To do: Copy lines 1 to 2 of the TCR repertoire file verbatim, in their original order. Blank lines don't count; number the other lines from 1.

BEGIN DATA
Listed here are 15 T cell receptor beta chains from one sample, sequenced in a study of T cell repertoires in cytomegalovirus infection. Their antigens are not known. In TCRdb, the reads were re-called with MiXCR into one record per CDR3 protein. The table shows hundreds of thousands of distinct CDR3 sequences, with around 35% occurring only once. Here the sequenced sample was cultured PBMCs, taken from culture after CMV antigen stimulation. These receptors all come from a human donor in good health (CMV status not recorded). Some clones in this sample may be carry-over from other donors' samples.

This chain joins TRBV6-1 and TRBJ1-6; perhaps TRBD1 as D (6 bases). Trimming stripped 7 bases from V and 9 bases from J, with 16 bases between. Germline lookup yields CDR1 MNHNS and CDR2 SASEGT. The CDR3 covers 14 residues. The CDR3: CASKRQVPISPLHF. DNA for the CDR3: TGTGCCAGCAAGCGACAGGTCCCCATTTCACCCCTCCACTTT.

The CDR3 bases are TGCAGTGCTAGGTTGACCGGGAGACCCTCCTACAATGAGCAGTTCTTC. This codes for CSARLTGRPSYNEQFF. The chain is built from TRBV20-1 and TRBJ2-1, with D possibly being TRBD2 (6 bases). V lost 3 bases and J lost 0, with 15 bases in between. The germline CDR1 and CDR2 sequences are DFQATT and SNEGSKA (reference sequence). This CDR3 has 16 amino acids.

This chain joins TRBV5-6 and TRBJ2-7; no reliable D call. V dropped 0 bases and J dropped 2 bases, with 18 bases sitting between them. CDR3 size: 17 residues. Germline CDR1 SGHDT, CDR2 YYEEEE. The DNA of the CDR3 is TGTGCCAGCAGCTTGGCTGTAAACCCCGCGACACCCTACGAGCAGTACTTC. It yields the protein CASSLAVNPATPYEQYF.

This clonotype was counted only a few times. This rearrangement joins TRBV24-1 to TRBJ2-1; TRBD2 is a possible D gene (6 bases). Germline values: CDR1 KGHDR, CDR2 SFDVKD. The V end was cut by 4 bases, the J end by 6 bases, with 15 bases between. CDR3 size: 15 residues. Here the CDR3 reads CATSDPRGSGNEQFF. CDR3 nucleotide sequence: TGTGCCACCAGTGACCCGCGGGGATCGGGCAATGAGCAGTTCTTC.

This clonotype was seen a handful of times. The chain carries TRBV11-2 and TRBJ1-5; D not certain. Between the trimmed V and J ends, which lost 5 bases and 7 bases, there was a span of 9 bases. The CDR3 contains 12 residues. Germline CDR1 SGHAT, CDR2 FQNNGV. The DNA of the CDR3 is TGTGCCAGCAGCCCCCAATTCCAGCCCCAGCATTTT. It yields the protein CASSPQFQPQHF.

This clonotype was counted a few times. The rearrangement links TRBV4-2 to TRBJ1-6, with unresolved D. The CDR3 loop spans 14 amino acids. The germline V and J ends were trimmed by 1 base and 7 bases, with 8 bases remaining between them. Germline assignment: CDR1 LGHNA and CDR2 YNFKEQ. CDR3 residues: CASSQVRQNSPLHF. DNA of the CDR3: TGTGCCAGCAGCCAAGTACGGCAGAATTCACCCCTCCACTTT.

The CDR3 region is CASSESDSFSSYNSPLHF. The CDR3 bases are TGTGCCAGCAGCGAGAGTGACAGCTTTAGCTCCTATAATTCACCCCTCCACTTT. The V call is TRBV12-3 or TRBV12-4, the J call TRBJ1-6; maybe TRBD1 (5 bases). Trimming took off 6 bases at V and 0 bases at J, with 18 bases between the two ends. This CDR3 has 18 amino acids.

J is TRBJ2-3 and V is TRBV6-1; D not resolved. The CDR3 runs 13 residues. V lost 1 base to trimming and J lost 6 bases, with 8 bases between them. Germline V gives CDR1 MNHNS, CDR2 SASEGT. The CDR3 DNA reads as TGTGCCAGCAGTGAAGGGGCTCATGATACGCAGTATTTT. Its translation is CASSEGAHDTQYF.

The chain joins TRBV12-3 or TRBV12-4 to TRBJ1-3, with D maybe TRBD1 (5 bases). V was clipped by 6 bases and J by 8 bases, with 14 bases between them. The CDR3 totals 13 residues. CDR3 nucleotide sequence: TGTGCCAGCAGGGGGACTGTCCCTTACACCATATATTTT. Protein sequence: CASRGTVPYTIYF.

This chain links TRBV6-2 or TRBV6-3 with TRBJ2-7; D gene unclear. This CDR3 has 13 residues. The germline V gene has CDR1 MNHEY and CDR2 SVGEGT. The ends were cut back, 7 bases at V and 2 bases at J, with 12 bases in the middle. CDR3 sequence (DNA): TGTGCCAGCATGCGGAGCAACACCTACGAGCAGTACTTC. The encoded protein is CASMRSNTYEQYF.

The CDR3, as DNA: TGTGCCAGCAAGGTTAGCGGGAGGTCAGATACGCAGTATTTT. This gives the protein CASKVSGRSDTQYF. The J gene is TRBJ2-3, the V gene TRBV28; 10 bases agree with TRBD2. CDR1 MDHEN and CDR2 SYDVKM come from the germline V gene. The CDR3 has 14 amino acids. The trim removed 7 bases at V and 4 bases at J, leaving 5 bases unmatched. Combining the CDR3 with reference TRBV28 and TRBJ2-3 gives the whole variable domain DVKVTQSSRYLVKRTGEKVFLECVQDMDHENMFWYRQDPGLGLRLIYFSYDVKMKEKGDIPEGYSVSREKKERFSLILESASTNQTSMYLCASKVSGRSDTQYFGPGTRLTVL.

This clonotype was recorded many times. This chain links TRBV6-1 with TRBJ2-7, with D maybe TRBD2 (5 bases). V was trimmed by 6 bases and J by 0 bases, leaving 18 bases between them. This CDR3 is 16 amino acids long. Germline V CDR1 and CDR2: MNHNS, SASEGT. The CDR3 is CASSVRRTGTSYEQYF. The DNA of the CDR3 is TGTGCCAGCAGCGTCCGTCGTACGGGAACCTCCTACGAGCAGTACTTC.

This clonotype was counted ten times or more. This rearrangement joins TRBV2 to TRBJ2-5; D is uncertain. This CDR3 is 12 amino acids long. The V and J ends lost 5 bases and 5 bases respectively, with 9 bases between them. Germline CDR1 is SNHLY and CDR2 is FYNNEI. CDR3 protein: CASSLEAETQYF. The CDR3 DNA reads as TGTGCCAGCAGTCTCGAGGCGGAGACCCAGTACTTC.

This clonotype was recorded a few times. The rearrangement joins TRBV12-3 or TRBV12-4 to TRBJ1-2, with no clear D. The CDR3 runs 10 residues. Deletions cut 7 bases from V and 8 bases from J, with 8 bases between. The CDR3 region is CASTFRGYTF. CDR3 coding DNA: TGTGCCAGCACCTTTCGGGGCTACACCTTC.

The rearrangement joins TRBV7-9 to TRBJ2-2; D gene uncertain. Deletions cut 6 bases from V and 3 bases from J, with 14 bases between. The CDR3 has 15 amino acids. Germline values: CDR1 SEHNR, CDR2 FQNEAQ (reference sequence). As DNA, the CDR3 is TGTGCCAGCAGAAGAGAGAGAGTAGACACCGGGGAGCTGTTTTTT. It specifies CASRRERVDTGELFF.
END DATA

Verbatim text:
Listed here are 15 T cell receptor beta chains from one sample, sequenced in a study of T cell repertoires in cytomegalovirus infection. Their antigens are not known. In TCRdb, the reads were re-called with MiXCR into one record per CDR3 protein. The table shows hundreds of thousands of distinct CDR3 sequences, with around 35% occurring only once. Here the sequenced sample was cultured PBMCs, taken from culture after CMV antigen stimulation. These receptors all come from a human donor in good health (CMV status not recorded). Some clones in this sample may be carry-over from other donors' samples.

This chain joins TRBV6-1 and TRBJ1-6; perhaps TRBD1 as D (6 bases). Trimming stripped 7 bases from V and 9 bases from J, with 16 bases between. Germline lookup yields CDR1 MNHNS and CDR2 SASEGT. The CDR3 covers 14 residues. The CDR3: CASKRQVPISPLHF. DNA for the CDR3: TGTGCCAGCAAGCGACAGGTCCCCATTTCACCCCTCCACTTT.